Pike in Broken Sauce
Prepared for [event name] on [date]
by [name]


Introduction
This entry is a re-creation of a recipe from The Prince of Transylvania's Court Cookbook (Hungary, 16th c.), entitled "Pike in Broken Sauce". [insert a brief description of dish here, possibly including any or all of the following: characteristics of the final dish, when or how it might have been served, and why you selected it]


The Source Recipe
The original text of the recipe is as follows:

Pike in broken sauce. Remove the scales and slice it, boil it and add some salt; stuff its stomach with meat from its nose; cut it, use its blood too, then add some saffron, black pepper, sugar, ginger and salt, then add some grapes too, and when stuffing it, wash the stomach and stuff it like so, stitch or tie its end so that it won't come out, boil the stomach in hot water and put it to the pike. Prepare the sauce like so: Boil some clean water, put some onion onto it and two white bread too. Cook it, then pass through a strainer it; slice some parsley roots, tie it with a thread, boil it for half an hour to an hour. Then put the pike into a clean pot, leave its stomach, head, tails and liver so that you won't have to deal with these when serving it; pour the pass through a strainered sauce onto it, put the tied parsley roots onto it, roast it, add some saffron, black pepper and ginger, and when serving it, remove the head and the tail first, put them into a plate. Once the slices are in the plate, slice its stomach too, then the tied parsley roots.



Related Recipes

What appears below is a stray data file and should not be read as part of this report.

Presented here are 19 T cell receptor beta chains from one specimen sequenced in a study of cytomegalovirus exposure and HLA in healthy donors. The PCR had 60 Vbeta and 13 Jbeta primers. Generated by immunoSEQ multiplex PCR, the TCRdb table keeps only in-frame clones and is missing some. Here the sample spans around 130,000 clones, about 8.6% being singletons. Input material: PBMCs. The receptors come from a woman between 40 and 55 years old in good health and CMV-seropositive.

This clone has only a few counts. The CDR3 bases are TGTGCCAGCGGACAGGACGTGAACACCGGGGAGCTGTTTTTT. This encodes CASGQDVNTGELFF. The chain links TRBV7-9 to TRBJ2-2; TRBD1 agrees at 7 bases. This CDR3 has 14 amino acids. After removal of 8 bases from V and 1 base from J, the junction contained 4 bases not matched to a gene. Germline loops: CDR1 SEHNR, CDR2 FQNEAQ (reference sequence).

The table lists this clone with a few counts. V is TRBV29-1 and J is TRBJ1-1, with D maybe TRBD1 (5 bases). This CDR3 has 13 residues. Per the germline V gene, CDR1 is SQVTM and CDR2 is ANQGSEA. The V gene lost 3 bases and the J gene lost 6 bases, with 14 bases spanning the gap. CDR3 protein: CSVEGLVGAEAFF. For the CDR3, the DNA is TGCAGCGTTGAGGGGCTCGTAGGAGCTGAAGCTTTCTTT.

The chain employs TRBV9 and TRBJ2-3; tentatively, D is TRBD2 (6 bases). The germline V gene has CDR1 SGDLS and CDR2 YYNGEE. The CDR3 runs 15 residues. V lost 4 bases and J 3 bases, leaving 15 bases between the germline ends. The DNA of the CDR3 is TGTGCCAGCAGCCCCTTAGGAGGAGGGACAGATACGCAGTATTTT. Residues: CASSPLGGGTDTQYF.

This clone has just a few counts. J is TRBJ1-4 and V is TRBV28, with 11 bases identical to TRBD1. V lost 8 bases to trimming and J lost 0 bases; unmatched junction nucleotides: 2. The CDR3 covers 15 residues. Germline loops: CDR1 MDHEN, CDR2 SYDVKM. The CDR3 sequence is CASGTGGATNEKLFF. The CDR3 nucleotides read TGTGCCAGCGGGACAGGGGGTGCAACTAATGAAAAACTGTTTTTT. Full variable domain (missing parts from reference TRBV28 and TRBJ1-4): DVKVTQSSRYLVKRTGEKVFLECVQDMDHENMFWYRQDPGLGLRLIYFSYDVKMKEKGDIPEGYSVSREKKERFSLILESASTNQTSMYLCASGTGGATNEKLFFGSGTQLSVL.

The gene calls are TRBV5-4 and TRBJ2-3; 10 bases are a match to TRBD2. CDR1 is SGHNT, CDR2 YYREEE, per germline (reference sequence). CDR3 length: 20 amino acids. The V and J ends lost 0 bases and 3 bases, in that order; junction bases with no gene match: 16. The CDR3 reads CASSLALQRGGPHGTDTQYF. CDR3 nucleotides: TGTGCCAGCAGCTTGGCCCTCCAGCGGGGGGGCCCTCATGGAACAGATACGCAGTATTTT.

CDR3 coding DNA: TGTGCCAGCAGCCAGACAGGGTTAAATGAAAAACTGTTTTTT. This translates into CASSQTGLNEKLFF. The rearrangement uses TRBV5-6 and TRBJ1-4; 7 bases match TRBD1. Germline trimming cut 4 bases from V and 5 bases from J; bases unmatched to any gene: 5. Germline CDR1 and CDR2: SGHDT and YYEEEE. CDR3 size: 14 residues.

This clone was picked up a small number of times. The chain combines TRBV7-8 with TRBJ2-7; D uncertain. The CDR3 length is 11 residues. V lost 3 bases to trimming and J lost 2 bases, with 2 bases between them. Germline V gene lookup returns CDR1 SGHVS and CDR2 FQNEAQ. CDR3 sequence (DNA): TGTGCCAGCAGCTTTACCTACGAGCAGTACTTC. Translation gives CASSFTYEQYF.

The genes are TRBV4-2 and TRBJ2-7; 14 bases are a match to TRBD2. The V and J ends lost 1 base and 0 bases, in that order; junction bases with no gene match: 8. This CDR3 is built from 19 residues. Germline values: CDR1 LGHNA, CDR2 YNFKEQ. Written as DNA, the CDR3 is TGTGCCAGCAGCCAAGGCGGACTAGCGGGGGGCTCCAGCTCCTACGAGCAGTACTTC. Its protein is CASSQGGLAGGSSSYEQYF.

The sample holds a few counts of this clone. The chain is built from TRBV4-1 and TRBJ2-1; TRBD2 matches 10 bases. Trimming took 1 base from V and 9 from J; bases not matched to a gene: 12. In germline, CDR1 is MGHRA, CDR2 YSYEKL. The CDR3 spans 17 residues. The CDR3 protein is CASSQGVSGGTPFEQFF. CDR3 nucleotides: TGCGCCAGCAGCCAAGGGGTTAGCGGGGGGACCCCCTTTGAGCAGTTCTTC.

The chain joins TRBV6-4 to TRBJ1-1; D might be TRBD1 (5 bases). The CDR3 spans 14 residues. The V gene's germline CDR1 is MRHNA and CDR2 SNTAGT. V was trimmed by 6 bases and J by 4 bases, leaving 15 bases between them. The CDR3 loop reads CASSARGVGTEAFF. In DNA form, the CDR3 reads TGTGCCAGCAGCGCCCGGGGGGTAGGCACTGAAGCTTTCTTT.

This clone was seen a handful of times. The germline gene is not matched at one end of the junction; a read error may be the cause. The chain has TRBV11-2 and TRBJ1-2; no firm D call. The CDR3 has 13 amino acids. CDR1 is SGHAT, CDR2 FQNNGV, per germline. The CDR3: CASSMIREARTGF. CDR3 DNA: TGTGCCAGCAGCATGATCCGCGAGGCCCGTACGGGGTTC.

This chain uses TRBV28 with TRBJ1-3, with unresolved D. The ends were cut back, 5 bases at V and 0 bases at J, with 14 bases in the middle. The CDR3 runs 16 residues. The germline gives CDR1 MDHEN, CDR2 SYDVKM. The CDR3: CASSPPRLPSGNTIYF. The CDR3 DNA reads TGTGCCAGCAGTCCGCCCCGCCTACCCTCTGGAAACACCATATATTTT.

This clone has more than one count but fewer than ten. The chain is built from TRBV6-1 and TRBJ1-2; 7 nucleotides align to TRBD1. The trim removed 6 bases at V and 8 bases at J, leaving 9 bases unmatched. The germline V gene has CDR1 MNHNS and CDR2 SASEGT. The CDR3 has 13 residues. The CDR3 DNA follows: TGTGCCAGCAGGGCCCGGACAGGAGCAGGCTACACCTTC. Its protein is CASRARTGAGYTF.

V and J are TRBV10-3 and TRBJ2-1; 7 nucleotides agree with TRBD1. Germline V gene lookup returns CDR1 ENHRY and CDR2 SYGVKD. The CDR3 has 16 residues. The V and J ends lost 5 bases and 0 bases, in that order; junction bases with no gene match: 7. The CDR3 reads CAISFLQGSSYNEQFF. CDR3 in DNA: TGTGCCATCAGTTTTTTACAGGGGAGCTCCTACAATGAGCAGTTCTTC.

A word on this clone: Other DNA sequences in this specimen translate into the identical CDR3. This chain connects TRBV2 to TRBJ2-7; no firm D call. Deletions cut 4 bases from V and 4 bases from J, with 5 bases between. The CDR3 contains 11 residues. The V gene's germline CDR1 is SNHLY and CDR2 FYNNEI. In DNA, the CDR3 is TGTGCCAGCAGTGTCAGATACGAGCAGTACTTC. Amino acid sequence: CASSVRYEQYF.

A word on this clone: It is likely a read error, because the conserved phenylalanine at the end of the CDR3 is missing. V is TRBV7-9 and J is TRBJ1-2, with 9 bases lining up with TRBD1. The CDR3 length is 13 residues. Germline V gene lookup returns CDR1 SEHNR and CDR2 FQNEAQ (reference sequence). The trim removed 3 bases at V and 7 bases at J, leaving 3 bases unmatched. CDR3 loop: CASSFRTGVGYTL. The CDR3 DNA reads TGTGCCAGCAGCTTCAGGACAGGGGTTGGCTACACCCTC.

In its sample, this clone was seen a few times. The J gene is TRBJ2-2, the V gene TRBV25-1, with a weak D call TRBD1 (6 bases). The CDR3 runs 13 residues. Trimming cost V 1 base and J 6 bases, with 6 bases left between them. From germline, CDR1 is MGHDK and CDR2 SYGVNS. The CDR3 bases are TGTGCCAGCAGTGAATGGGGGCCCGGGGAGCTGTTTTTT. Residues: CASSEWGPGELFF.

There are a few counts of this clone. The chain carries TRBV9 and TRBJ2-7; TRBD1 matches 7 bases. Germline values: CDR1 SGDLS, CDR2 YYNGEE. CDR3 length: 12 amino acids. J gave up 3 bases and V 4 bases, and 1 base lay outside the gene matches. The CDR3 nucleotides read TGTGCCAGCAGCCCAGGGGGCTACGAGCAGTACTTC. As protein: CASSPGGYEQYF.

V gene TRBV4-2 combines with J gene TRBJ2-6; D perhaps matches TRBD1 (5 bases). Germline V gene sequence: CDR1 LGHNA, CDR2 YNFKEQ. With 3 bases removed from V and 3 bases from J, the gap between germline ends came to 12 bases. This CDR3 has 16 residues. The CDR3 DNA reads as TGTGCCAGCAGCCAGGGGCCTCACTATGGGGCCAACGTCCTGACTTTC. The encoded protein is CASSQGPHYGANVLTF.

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[edit as appropriate - note that this section should be left out if no related recipes can be found]

[if desired and applicable, add notes here about significant commonalities or differences between the main recipe and any similar ones]


Materials
The original recipe calls for the following ingredients: [edit this list as appropriate]

seafood
salt
blood
saffron
pepper
sugar
ginger
grapes
onions
bread
parsley
liver


[if desired and applicable, add notes here about the ingredients - if any substitutions were made, explain why - also note what quantities were used for each ingredient and, if possible, why]


Procedure
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[add any information about any necessary equipment - if applicable, note when the equipment differed from that used in the medieval period, and explain why the original wasn't used]


Bibliography

[Replace citations with those from books where appropriate and/or possible. Make sure any links work, and that the referenced text is presented accurately]

Searchable index of "The Prince of Transylvania's Court Cookbook". Medieval Cookery.
  <http://www.medievalcookery.com/search/display.html?trans:235>. Accessed on March 30, 2020, 8:34 am.




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